Wednesday, February 21, 2018

Comparison of anesthetic efficacy of articaine and lidocaine during primary maxillary molar extractions in children

Article Title: Comparison of anesthetic efficacy of articaine and lidocaine during primary maxillary molar extractions in children
Author(s): Mittal et al
Journal: Pediatric Dentistry
Date: 2015; 37: 520-4
Major Topic: Local anesthetics in pediatric dentistry
Type of Article: Clinical trial
Main Purpose: This article aimed to determine if buccal infiltration with articaine could achieve adequate palatal anesthesia for extractions.
Key Points: Articaine buccal infiltration in the maxilla is not able to achieve palatal anesthesia.
·      Lidocaine
o   4.4 mg/kg with 300mg max
·      Articaine
o   7.0 mg/kg with 500mg max
o   Half life of 20-40 minutes (vs. 90 minutes for lidocaine and other amides) à decreased risk for systemic toxicity
o   1.5x the potency of lidocaine
o   Only amide local anesthetic with an ester group, so it can undergo biotransformation in the plasma and the liver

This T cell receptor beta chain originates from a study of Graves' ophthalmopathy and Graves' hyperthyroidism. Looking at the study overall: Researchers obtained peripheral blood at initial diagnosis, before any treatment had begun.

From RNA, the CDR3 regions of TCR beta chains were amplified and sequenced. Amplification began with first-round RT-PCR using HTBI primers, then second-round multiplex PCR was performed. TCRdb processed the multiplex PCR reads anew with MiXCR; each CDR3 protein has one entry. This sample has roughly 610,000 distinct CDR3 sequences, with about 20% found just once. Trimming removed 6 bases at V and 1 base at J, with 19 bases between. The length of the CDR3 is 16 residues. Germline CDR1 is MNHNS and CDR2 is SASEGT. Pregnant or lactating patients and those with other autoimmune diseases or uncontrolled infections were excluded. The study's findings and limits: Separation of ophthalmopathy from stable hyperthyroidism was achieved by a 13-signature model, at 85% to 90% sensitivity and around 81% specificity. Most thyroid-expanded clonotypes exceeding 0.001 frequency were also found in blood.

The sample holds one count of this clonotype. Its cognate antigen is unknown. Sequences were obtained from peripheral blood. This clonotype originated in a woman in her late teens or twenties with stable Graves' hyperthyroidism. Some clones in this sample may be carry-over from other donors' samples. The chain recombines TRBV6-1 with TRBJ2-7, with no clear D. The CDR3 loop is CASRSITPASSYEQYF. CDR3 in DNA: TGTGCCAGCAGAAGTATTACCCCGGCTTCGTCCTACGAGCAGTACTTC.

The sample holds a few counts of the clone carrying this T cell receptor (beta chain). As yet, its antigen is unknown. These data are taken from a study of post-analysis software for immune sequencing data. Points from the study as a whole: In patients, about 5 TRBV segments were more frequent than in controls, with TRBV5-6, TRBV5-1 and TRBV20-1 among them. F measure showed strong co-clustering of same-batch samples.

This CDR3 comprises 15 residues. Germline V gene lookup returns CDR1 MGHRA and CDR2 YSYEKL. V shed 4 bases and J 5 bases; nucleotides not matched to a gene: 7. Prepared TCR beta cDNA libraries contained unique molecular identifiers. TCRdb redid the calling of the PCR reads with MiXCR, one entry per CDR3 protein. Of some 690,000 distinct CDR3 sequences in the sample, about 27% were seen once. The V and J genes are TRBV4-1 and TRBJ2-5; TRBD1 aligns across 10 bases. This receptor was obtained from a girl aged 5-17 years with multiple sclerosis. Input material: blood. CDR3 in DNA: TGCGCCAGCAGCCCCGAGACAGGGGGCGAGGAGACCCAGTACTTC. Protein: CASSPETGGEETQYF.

o   More lipid soluble than lidocaine à able to diffuse through tissue more reliably than other anesthetics
·      104 children age 5-13 years had maxillary molars extracted and were randomly allocated into the lidocaine or articaine group. Palatal anesthesia was not given in articaine group until after testing anesthesia on palatal 5 minutes after giving buccal infiltration. If patient was not anesthetized on palatal, palatal anesthesia was given.
·      Lidocaine group 
o   Higher facial pain values (not statistically significant)
o   More leg movement (40% vs. 23%)
o   More torso movement (12% vs. 4%)
o   More hand movement (37% vs. 12%)
o   More eye squeezing (65% vs. 42%)
o   More crying (2 children vs. none)
o   No statistically significant difference in effects on HR or BP
·      Successful palatal anesthesia with articaine was only achieved in one child. However, other articles have reported being able to successfully extract maxillary molars with only buccal infiltration of articaine but they waiting 10 minutes rather than 5 minutes. Also, these studies were conducted on adults with permanent teeth.
·      Variable results in studies could be due to the fact that the thick zygomatic process overlies the buccal roots of the primary 2nd molar in the primary and mixed dentition and prevents the access of local anesthetic agent to the target nerves
·       

Remarks:
1- Articaine may make extractions more comfortable/less stimulating for children.
2-
Assessment of Article:  Level of Evidence/Comments: II

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